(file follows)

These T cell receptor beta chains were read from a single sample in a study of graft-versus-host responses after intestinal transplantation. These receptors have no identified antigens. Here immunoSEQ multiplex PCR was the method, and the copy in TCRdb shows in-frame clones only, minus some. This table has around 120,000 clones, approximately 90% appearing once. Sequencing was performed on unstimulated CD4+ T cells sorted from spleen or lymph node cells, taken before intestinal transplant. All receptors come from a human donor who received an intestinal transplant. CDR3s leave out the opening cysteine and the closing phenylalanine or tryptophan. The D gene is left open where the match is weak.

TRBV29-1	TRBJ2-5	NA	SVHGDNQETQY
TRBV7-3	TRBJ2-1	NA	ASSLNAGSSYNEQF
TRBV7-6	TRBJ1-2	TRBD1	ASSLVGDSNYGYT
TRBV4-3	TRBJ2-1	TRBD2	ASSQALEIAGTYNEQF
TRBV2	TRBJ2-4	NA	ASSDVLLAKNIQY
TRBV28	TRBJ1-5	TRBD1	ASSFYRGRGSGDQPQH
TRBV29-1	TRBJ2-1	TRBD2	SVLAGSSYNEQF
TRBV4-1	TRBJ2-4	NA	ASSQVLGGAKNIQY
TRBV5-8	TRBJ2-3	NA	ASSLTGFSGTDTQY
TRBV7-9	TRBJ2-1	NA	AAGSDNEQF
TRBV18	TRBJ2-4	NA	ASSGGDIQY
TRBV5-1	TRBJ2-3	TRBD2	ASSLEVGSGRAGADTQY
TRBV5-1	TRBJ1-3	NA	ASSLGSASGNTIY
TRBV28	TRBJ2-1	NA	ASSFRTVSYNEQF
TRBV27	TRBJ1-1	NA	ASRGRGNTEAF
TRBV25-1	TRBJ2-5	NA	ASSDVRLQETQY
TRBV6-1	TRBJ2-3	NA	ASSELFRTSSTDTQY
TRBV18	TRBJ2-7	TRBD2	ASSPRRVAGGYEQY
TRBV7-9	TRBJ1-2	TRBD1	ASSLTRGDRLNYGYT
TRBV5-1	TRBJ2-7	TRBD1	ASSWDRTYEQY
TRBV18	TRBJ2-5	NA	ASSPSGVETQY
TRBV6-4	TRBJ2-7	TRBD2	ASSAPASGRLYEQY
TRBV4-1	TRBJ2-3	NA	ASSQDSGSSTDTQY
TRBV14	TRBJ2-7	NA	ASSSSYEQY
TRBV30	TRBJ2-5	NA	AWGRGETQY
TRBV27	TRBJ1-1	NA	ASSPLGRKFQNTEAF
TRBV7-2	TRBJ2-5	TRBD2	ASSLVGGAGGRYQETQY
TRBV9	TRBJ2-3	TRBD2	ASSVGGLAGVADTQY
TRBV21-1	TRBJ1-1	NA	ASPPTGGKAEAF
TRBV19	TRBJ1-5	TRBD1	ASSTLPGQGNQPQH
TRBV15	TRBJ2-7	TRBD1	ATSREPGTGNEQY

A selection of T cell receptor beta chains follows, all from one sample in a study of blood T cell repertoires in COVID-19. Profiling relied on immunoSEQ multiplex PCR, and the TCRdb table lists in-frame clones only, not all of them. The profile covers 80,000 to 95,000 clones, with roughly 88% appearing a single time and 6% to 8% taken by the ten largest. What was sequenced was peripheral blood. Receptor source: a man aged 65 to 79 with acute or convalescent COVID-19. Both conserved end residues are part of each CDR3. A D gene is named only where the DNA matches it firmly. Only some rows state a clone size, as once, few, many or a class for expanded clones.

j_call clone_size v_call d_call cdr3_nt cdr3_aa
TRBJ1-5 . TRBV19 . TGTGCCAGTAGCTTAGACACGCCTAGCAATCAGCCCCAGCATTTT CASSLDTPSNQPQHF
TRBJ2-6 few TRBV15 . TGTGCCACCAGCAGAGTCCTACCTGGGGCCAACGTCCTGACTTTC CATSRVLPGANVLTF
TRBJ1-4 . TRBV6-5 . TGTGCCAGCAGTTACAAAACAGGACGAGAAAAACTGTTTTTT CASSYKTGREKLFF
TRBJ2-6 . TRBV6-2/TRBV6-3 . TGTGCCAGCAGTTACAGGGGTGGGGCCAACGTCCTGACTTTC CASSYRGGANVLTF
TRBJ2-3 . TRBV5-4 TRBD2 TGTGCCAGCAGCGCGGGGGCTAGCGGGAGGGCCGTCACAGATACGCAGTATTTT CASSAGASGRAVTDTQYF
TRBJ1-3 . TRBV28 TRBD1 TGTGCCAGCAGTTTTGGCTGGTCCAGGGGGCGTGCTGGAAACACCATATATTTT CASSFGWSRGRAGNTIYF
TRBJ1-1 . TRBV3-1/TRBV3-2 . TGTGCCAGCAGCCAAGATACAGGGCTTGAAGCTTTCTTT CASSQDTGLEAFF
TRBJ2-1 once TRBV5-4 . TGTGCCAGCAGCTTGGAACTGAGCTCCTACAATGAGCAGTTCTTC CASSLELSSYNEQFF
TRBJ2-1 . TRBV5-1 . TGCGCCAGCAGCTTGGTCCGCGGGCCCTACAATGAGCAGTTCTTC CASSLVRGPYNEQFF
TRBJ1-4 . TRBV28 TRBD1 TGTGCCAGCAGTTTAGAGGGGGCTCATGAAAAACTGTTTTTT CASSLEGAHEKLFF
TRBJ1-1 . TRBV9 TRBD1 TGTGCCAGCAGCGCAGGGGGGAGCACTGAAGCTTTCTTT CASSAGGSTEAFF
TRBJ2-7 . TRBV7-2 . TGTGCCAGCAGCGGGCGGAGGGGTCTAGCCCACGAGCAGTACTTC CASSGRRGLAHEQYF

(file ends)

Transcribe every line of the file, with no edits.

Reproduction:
These T cell receptor beta chains were read from a single sample in a study of graft-versus-host responses after intestinal transplantation. These receptors have no identified antigens. Here immunoSEQ multiplex PCR was the method, and the copy in TCRdb shows in-frame clones only, minus some. This table has around 120,000 clones, approximately 90% appearing once. Sequencing was performed on unstimulated CD4+ T cells sorted from spleen or lymph node cells, taken before intestinal transplant. All receptors come from a human donor who received an intestinal transplant. CDR3s leave out the opening cysteine and the closing phenylalanine or tryptophan. The D gene is left open where the match is weak.

TRBV29-1	TRBJ2-5	NA	SVHGDNQETQY
TRBV7-3	TRBJ2-1	NA	ASSLNAGSSYNEQF
TRBV7-6	TRBJ1-2	TRBD1	ASSLVGDSNYGYT
TRBV4-3	TRBJ2-1	TRBD2	ASSQALEIAGTYNEQF
TRBV2	TRBJ2-4	NA	ASSDVLLAKNIQY
TRBV28	TRBJ1-5	TRBD1	ASSFYRGRGSGDQPQH
TRBV29-1	TRBJ2-1	TRBD2	SVLAGSSYNEQF
TRBV4-1	TRBJ2-4	NA	ASSQVLGGAKNIQY
TRBV5-8	TRBJ2-3	NA	ASSLTGFSGTDTQY
TRBV7-9	TRBJ2-1	NA	AAGSDNEQF
TRBV18	TRBJ2-4	NA	ASSGGDIQY
TRBV5-1	TRBJ2-3	TRBD2	ASSLEVGSGRAGADTQY
TRBV5-1	TRBJ1-3	NA	ASSLGSASGNTIY
TRBV28	TRBJ2-1	NA	ASSFRTVSYNEQF
TRBV27	TRBJ1-1	NA	ASRGRGNTEAF
TRBV25-1	TRBJ2-5	NA	ASSDVRLQETQY
TRBV6-1	TRBJ2-3	NA	ASSELFRTSSTDTQY
TRBV18	TRBJ2-7	TRBD2	ASSPRRVAGGYEQY
TRBV7-9	TRBJ1-2	TRBD1	ASSLTRGDRLNYGYT
TRBV5-1	TRBJ2-7	TRBD1	ASSWDRTYEQY
TRBV18	TRBJ2-5	NA	ASSPSGVETQY
TRBV6-4	TRBJ2-7	TRBD2	ASSAPASGRLYEQY
TRBV4-1	TRBJ2-3	NA	ASSQDSGSSTDTQY
TRBV14	TRBJ2-7	NA	ASSSSYEQY
TRBV30	TRBJ2-5	NA	AWGRGETQY
TRBV27	TRBJ1-1	NA	ASSPLGRKFQNTEAF
TRBV7-2	TRBJ2-5	TRBD2	ASSLVGGAGGRYQETQY
TRBV9	TRBJ2-3	TRBD2	ASSVGGLAGVADTQY
TRBV21-1	TRBJ1-1	NA	ASPPTGGKAEAF
TRBV19	TRBJ1-5	TRBD1	ASSTLPGQGNQPQH
TRBV15	TRBJ2-7	TRBD1	ATSREPGTGNEQY

A selection of T cell receptor beta chains follows, all from one sample in a study of blood T cell repertoires in COVID-19. Profiling relied on immunoSEQ multiplex PCR, and the TCRdb table lists in-frame clones only, not all of them. The profile covers 80,000 to 95,000 clones, with roughly 88% appearing a single time and 6% to 8% taken by the ten largest. What was sequenced was peripheral blood. Receptor source: a man aged 65 to 79 with acute or convalescent COVID-19. Both conserved end residues are part of each CDR3. A D gene is named only where the DNA matches it firmly. Only some rows state a clone size, as once, few, many or a class for expanded clones.

j_call clone_size v_call d_call cdr3_nt cdr3_aa
TRBJ1-5 . TRBV19 . TGTGCCAGTAGCTTAGACACGCCTAGCAATCAGCCCCAGCATTTT CASSLDTPSNQPQHF
TRBJ2-6 few TRBV15 . TGTGCCACCAGCAGAGTCCTACCTGGGGCCAACGTCCTGACTTTC CATSRVLPGANVLTF
TRBJ1-4 . TRBV6-5 . TGTGCCAGCAGTTACAAAACAGGACGAGAAAAACTGTTTTTT CASSYKTGREKLFF
TRBJ2-6 . TRBV6-2/TRBV6-3 . TGTGCCAGCAGTTACAGGGGTGGGGCCAACGTCCTGACTTTC CASSYRGGANVLTF
TRBJ2-3 . TRBV5-4 TRBD2 TGTGCCAGCAGCGCGGGGGCTAGCGGGAGGGCCGTCACAGATACGCAGTATTTT CASSAGASGRAVTDTQYF
TRBJ1-3 . TRBV28 TRBD1 TGTGCCAGCAGTTTTGGCTGGTCCAGGGGGCGTGCTGGAAACACCATATATTTT CASSFGWSRGRAGNTIYF
TRBJ1-1 . TRBV3-1/TRBV3-2 . TGTGCCAGCAGCCAAGATACAGGGCTTGAAGCTTTCTTT CASSQDTGLEAFF
TRBJ2-1 once TRBV5-4 . TGTGCCAGCAGCTTGGAACTGAGCTCCTACAATGAGCAGTTCTTC CASSLELSSYNEQFF
TRBJ2-1 . TRBV5-1 . TGCGCCAGCAGCTTGGTCCGCGGGCCCTACAATGAGCAGTTCTTC CASSLVRGPYNEQFF
TRBJ1-4 . TRBV28 TRBD1 TGTGCCAGCAGTTTAGAGGGGGCTCATGAAAAACTGTTTTTT CASSLEGAHEKLFF
TRBJ1-1 . TRBV9 TRBD1 TGTGCCAGCAGCGCAGGGGGGAGCACTGAAGCTTTCTTT CASSAGGSTEAFF
TRBJ2-7 . TRBV7-2 . TGTGCCAGCAGCGGGCGGAGGGGTCTAGCCCACGAGCAGTACTTC CASSGRRGLAHEQYF